Learning Technologies in Mozambique: Fact, fiction, fairy tale?

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One of the most challenging things for me is to explain to people what I was actually doing in Mozambique. Officially, I was an advisor for e-learning at a local university. So far, so good. However, what impact does such a project have on the sustainable development of a country? Do people in Mozambique have computers to go and study online? Isn’t it an elitist approach to create online courses for the lucky few who have the means and the infrastructure to participate? Wouldn’t it be more beneficial to address the general literacy in the country (which is currently estimated at 58.8 % among the total population, 45.4 % among women according to the World Fact Book) before discussing web literacy?

Each remark justifies a very interesting discussion for itself. Yet, I am not attempting the large (and super-interesting!) field of ICT for Development (ICT4D) scientifically. Instead, I will reflect on a couple of personal observations and experiences that represent important aspects of a very complex and multilayered reality.

What’s up, Africa? WhatsApp is up!

Probably the most important observation to understand the ICT structure of Mozambique (and presumably most other African countries) is the omnipresence of mobile phones in comparison to desktop and laptop computers. A while ago, I wrote about mobile providers, state of the infrastructure, and costs in another blog posting. Voice credits and data packages, are available widely, for reasonable prices – and in a “scalable” manner. While a European telecom consumer probably wonders why someone would buy phone credits for 50 Cents every other day instead of spending 7 Euros for an entire month, it makes perfect sense for a fruit trader with varying daily income who usually doesn’t have 7 Euros at disposal at once.

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Buying and activating a SIM card on the streets of Beira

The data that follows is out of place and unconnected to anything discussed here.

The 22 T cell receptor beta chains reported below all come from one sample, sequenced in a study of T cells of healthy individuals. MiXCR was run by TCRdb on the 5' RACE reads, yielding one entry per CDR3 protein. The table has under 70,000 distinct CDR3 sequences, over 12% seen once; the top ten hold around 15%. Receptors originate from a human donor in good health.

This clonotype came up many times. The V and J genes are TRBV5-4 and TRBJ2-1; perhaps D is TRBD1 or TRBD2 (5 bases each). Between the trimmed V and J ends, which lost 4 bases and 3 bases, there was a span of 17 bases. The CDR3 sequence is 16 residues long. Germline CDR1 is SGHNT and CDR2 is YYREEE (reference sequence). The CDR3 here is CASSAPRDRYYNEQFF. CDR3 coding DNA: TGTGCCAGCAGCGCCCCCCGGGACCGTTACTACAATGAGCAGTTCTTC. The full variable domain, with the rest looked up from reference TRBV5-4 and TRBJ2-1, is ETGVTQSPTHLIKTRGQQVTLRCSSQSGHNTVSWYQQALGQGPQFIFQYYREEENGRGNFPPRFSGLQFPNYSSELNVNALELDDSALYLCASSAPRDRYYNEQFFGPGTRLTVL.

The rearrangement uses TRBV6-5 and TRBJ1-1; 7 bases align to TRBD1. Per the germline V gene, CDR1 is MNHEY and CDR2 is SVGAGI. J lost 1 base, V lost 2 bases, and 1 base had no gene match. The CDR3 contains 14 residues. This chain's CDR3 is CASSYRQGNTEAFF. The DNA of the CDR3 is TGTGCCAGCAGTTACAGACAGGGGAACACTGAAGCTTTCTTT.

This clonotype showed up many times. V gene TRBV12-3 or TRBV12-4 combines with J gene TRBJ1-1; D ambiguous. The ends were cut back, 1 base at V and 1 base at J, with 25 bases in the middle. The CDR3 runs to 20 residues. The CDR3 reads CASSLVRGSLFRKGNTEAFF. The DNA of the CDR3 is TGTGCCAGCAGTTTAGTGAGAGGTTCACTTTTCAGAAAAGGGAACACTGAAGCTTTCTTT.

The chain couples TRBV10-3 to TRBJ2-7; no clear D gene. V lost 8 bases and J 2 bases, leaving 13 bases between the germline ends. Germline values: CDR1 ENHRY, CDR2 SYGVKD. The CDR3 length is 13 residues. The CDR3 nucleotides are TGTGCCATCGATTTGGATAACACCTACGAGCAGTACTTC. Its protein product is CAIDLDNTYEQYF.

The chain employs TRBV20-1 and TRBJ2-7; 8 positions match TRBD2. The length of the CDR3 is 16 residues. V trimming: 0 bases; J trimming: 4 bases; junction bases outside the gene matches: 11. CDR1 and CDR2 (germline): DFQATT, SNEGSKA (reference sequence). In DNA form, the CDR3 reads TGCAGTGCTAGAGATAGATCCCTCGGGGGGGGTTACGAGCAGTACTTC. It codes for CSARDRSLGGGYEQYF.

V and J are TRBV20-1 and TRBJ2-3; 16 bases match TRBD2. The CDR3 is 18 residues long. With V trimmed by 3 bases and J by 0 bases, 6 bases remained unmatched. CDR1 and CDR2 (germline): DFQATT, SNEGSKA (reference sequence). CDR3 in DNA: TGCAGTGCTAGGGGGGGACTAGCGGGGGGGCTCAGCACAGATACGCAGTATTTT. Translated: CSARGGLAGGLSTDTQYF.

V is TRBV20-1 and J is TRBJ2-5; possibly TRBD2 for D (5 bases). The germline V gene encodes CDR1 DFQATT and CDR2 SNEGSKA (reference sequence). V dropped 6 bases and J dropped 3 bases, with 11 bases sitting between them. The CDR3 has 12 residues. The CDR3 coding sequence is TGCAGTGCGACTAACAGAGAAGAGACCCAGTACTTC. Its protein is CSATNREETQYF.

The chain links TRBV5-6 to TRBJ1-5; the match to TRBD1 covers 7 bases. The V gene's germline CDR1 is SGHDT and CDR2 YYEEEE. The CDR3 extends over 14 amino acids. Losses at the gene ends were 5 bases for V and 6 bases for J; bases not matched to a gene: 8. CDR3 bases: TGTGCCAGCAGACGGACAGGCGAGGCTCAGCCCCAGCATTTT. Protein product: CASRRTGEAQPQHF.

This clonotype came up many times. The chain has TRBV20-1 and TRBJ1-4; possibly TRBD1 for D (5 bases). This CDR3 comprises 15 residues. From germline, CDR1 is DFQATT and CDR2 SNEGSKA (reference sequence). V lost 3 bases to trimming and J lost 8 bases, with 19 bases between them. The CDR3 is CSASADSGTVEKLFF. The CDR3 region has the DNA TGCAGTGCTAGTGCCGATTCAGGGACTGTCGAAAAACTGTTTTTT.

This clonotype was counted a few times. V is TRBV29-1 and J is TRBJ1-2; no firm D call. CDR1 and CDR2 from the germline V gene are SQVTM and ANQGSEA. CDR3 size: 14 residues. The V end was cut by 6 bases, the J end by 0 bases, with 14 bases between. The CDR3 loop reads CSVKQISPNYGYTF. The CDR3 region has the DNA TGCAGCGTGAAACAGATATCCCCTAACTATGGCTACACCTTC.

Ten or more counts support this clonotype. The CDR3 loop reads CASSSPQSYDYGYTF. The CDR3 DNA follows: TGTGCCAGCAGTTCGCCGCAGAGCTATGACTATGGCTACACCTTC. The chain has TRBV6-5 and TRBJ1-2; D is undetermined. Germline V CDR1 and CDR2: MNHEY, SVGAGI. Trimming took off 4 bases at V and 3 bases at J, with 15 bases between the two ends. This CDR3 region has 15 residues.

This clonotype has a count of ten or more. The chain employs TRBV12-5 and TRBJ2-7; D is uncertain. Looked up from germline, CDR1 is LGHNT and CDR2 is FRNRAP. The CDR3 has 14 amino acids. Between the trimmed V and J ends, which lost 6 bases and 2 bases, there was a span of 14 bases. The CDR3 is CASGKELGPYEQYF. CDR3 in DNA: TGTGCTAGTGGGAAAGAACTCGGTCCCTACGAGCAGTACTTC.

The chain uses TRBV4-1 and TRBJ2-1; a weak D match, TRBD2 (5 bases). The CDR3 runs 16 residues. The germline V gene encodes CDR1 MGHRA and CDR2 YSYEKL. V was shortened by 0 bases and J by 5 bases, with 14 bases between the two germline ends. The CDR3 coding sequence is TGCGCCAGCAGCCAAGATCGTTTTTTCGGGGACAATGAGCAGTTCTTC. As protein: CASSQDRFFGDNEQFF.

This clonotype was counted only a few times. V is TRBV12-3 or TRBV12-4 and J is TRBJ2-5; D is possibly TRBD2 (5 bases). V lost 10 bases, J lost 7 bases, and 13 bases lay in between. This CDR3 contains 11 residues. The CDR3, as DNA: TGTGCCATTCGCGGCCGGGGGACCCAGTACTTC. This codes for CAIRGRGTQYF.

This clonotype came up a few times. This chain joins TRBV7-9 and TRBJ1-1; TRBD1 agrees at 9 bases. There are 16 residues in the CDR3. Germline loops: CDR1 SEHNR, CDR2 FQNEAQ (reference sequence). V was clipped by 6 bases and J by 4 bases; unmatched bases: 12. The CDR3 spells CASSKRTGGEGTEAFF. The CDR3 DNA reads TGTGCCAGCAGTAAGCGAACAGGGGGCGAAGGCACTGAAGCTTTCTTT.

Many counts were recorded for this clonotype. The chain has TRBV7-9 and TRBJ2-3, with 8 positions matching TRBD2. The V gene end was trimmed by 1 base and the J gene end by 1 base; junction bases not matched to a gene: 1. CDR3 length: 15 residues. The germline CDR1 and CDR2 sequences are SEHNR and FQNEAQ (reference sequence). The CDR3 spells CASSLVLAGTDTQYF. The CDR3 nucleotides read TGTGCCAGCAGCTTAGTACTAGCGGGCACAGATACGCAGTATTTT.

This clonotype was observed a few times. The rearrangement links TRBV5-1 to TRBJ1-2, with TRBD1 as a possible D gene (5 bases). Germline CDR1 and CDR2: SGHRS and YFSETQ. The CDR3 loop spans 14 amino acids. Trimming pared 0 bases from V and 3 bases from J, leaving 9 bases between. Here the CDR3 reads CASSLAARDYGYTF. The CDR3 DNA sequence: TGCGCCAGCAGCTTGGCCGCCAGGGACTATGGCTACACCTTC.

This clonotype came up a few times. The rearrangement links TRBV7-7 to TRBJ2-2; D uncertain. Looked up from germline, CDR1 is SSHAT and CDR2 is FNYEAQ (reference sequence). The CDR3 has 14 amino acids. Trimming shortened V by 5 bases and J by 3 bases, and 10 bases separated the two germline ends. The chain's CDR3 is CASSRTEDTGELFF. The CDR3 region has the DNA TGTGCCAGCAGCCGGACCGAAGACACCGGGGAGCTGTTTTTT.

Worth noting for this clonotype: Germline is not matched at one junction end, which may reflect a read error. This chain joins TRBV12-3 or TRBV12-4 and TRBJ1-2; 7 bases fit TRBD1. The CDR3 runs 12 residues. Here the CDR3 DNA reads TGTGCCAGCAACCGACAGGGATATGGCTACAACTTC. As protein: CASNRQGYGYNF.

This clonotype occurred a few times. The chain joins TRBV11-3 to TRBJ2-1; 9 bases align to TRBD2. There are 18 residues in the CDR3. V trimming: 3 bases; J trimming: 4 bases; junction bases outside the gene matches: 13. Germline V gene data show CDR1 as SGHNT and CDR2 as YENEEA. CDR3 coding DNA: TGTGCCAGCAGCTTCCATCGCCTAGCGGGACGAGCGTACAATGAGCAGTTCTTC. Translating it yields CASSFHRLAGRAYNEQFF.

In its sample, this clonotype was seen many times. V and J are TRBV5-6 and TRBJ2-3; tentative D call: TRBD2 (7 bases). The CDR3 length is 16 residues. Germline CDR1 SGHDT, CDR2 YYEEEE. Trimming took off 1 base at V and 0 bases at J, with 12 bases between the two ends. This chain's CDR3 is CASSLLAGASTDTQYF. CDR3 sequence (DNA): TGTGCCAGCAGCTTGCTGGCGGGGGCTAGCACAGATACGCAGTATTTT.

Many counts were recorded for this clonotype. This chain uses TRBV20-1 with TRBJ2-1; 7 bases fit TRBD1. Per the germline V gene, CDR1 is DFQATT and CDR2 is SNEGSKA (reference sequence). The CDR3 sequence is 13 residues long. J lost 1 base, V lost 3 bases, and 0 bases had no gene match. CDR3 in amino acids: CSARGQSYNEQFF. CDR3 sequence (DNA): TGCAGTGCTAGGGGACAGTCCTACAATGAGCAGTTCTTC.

With a Chinese mobile phone in 2017, one can do more things than with a high-end Personal Computer 20 years ago. Let’s talk about WhatsApp. I never thought of WhatsApp as an education technology – until I met some kids in a remote village in the province of Manica, close to the Zimbabwean border. My Portuguese was very basic , but I managed to teach them the English phrases they asked me for – and send them the transcriptions on WhatsApp so they could revise and practise. It was them who asked me for that as well.
I also came across WhatsApp in formal education – at universities which had never implemented email distribution lists, but are now using WhatsApp groups where students can ask their professors questions about assignments and other stuff.

So…why WhatsApp, and not Facebook, or Skype, or good ol’ Hotmail? I could not explain it any better than Toby Shapshak, technology writer and TED speaker from South Africa:

“WhatsApp’s hidden beauty is how little data it uses – something the tech industry based in bandwidth-rich Silicon Valley often fails to understand about the bandwidth constraints in emerging markets, even if Africa’s internet is the fastest growing in the world. And, very importantly, Africa is a mobile-only continent. Because mobile data is so expensive, there is a natural adversity to using data-intensive services like YouTube. WhatsApp, with its tight compression, means videos won’t break the bank for cellphone users.” (Quoted from the Forbes article Why WhatsApp is South Africa’s favourite app, September 2015)

Multiplying education: a “new middle class”

Another observation is not directly related to Mozambique, but significant for ICTs and online learning in emerging markets. Since 2012, I have completed several courses on Udacity, and recently even enrolled in a Nanodegree. Udacity has been founded by a Google engineer. It is “pure Silicon Valley”. And at the same time, it isn’t. In 2012, the second largest group of students (7 %) were from India. Coursera, another major MOOC platform, reported 6 % of its users being from Brazil in the same year. (Find more details here.) That’s only numbers, of course. But as a student, I can also feel a certain shift in course materials, examples given in courses, and most importantly, forum discussions among the learning community. Movie database examples feature recent Bollywood productions as templates. Assignments for mobile apps programmed by students take Mandarin keyboards into consideration. And participants proactively organise face-to-face get-togethers – in Mumbai, Nanjing, and São Paulo.